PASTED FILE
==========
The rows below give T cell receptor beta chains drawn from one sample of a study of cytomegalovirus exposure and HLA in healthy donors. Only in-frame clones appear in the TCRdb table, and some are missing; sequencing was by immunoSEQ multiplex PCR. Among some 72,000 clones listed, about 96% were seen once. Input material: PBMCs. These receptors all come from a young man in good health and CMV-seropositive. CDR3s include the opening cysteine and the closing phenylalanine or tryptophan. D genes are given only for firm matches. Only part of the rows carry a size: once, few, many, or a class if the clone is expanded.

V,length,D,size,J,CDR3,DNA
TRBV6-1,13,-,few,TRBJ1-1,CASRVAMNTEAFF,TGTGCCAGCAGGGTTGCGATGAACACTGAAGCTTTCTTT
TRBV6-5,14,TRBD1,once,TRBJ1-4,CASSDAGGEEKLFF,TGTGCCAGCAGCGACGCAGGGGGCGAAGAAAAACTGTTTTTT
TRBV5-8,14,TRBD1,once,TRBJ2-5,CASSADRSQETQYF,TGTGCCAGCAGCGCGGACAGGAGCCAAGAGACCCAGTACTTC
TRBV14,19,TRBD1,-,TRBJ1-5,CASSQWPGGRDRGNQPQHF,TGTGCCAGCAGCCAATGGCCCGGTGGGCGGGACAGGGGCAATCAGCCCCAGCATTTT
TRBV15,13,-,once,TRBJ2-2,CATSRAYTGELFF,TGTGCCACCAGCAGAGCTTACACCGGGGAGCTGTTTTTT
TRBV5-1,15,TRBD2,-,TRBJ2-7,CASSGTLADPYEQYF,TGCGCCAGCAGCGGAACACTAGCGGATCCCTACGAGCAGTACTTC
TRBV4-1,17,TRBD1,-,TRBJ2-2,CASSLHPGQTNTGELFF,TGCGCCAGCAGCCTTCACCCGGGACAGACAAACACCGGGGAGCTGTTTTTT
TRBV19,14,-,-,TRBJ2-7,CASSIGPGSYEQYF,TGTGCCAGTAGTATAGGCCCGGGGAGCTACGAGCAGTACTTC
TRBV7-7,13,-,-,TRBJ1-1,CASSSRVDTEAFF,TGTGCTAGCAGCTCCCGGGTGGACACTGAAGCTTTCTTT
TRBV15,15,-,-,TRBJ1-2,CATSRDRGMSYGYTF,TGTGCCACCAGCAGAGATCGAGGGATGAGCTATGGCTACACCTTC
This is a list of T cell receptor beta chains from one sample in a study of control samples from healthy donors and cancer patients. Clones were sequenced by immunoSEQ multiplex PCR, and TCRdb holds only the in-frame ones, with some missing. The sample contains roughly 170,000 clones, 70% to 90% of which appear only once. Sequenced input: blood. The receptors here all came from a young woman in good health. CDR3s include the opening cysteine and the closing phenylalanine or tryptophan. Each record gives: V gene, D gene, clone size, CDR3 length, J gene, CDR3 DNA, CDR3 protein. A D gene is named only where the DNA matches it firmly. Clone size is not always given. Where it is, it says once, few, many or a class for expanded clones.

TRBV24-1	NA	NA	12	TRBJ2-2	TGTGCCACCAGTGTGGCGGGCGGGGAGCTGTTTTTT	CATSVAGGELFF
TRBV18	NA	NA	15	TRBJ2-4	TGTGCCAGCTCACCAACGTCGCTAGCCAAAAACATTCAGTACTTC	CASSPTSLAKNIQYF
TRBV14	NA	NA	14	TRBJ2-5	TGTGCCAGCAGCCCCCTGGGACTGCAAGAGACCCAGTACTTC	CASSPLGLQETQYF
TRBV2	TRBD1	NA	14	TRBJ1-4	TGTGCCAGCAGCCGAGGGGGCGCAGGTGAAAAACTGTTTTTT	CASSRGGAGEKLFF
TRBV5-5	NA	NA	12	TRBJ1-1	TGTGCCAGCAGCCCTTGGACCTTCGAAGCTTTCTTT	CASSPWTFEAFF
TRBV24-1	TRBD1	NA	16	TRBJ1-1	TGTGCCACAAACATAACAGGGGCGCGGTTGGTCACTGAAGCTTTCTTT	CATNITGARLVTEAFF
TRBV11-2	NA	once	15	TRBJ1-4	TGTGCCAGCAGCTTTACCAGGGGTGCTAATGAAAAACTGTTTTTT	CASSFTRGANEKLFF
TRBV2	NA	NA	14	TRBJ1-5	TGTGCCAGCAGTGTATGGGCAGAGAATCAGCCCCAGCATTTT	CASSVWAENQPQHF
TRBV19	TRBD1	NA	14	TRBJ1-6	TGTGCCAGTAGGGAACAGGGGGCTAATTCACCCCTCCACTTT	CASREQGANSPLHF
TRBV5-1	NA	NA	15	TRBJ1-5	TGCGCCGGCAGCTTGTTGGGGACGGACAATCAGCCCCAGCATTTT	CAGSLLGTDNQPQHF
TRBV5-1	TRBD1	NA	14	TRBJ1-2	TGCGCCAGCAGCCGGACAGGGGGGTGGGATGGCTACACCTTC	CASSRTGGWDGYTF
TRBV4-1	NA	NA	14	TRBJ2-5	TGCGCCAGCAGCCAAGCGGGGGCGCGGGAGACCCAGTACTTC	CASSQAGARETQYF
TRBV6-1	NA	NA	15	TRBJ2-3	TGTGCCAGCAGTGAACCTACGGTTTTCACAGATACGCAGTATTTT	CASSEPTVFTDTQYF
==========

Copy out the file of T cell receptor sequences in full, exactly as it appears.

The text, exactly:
The rows below give T cell receptor beta chains drawn from one sample of a study of cytomegalovirus exposure and HLA in healthy donors. Only in-frame clones appear in the TCRdb table, and some are missing; sequencing was by immunoSEQ multiplex PCR. Among some 72,000 clones listed, about 96% were seen once. Input material: PBMCs. These receptors all come from a young man in good health and CMV-seropositive. CDR3s include the opening cysteine and the closing phenylalanine or tryptophan. D genes are given only for firm matches. Only part of the rows carry a size: once, few, many, or a class if the clone is expanded.

V,length,D,size,J,CDR3,DNA
TRBV6-1,13,-,few,TRBJ1-1,CASRVAMNTEAFF,TGTGCCAGCAGGGTTGCGATGAACACTGAAGCTTTCTTT
TRBV6-5,14,TRBD1,once,TRBJ1-4,CASSDAGGEEKLFF,TGTGCCAGCAGCGACGCAGGGGGCGAAGAAAAACTGTTTTTT
TRBV5-8,14,TRBD1,once,TRBJ2-5,CASSADRSQETQYF,TGTGCCAGCAGCGCGGACAGGAGCCAAGAGACCCAGTACTTC
TRBV14,19,TRBD1,-,TRBJ1-5,CASSQWPGGRDRGNQPQHF,TGTGCCAGCAGCCAATGGCCCGGTGGGCGGGACAGGGGCAATCAGCCCCAGCATTTT
TRBV15,13,-,once,TRBJ2-2,CATSRAYTGELFF,TGTGCCACCAGCAGAGCTTACACCGGGGAGCTGTTTTTT
TRBV5-1,15,TRBD2,-,TRBJ2-7,CASSGTLADPYEQYF,TGCGCCAGCAGCGGAACACTAGCGGATCCCTACGAGCAGTACTTC
TRBV4-1,17,TRBD1,-,TRBJ2-2,CASSLHPGQTNTGELFF,TGCGCCAGCAGCCTTCACCCGGGACAGACAAACACCGGGGAGCTGTTTTTT
TRBV19,14,-,-,TRBJ2-7,CASSIGPGSYEQYF,TGTGCCAGTAGTATAGGCCCGGGGAGCTACGAGCAGTACTTC
TRBV7-7,13,-,-,TRBJ1-1,CASSSRVDTEAFF,TGTGCTAGCAGCTCCCGGGTGGACACTGAAGCTTTCTTT
TRBV15,15,-,-,TRBJ1-2,CATSRDRGMSYGYTF,TGTGCCACCAGCAGAGATCGAGGGATGAGCTATGGCTACACCTTC
This is a list of T cell receptor beta chains from one sample in a study of control samples from healthy donors and cancer patients. Clones were sequenced by immunoSEQ multiplex PCR, and TCRdb holds only the in-frame ones, with some missing. The sample contains roughly 170,000 clones, 70% to 90% of which appear only once. Sequenced input: blood. The receptors here all came from a young woman in good health. CDR3s include the opening cysteine and the closing phenylalanine or tryptophan. Each record gives: V gene, D gene, clone size, CDR3 length, J gene, CDR3 DNA, CDR3 protein. A D gene is named only where the DNA matches it firmly. Clone size is not always given. Where it is, it says once, few, many or a class for expanded clones.

TRBV24-1	NA	NA	12	TRBJ2-2	TGTGCCACCAGTGTGGCGGGCGGGGAGCTGTTTTTT	CATSVAGGELFF
TRBV18	NA	NA	15	TRBJ2-4	TGTGCCAGCTCACCAACGTCGCTAGCCAAAAACATTCAGTACTTC	CASSPTSLAKNIQYF
TRBV14	NA	NA	14	TRBJ2-5	TGTGCCAGCAGCCCCCTGGGACTGCAAGAGACCCAGTACTTC	CASSPLGLQETQYF
TRBV2	TRBD1	NA	14	TRBJ1-4	TGTGCCAGCAGCCGAGGGGGCGCAGGTGAAAAACTGTTTTTT	CASSRGGAGEKLFF
TRBV5-5	NA	NA	12	TRBJ1-1	TGTGCCAGCAGCCCTTGGACCTTCGAAGCTTTCTTT	CASSPWTFEAFF
TRBV24-1	TRBD1	NA	16	TRBJ1-1	TGTGCCACAAACATAACAGGGGCGCGGTTGGTCACTGAAGCTTTCTTT	CATNITGARLVTEAFF
TRBV11-2	NA	once	15	TRBJ1-4	TGTGCCAGCAGCTTTACCAGGGGTGCTAATGAAAAACTGTTTTTT	CASSFTRGANEKLFF
TRBV2	NA	NA	14	TRBJ1-5	TGTGCCAGCAGTGTATGGGCAGAGAATCAGCCCCAGCATTTT	CASSVWAENQPQHF
TRBV19	TRBD1	NA	14	TRBJ1-6	TGTGCCAGTAGGGAACAGGGGGCTAATTCACCCCTCCACTTT	CASREQGANSPLHF
TRBV5-1	NA	NA	15	TRBJ1-5	TGCGCCGGCAGCTTGTTGGGGACGGACAATCAGCCCCAGCATTTT	CAGSLLGTDNQPQHF
TRBV5-1	TRBD1	NA	14	TRBJ1-2	TGCGCCAGCAGCCGGACAGGGGGGTGGGATGGCTACACCTTC	CASSRTGGWDGYTF
TRBV4-1	NA	NA	14	TRBJ2-5	TGCGCCAGCAGCCAAGCGGGGGCGCGGGAGACCCAGTACTTC	CASSQAGARETQYF
TRBV6-1	NA	NA	15	TRBJ2-3	TGTGCCAGCAGTGAACCTACGGTTTTCACAGATACGCAGTATTTT	CASSEPTVFTDTQYF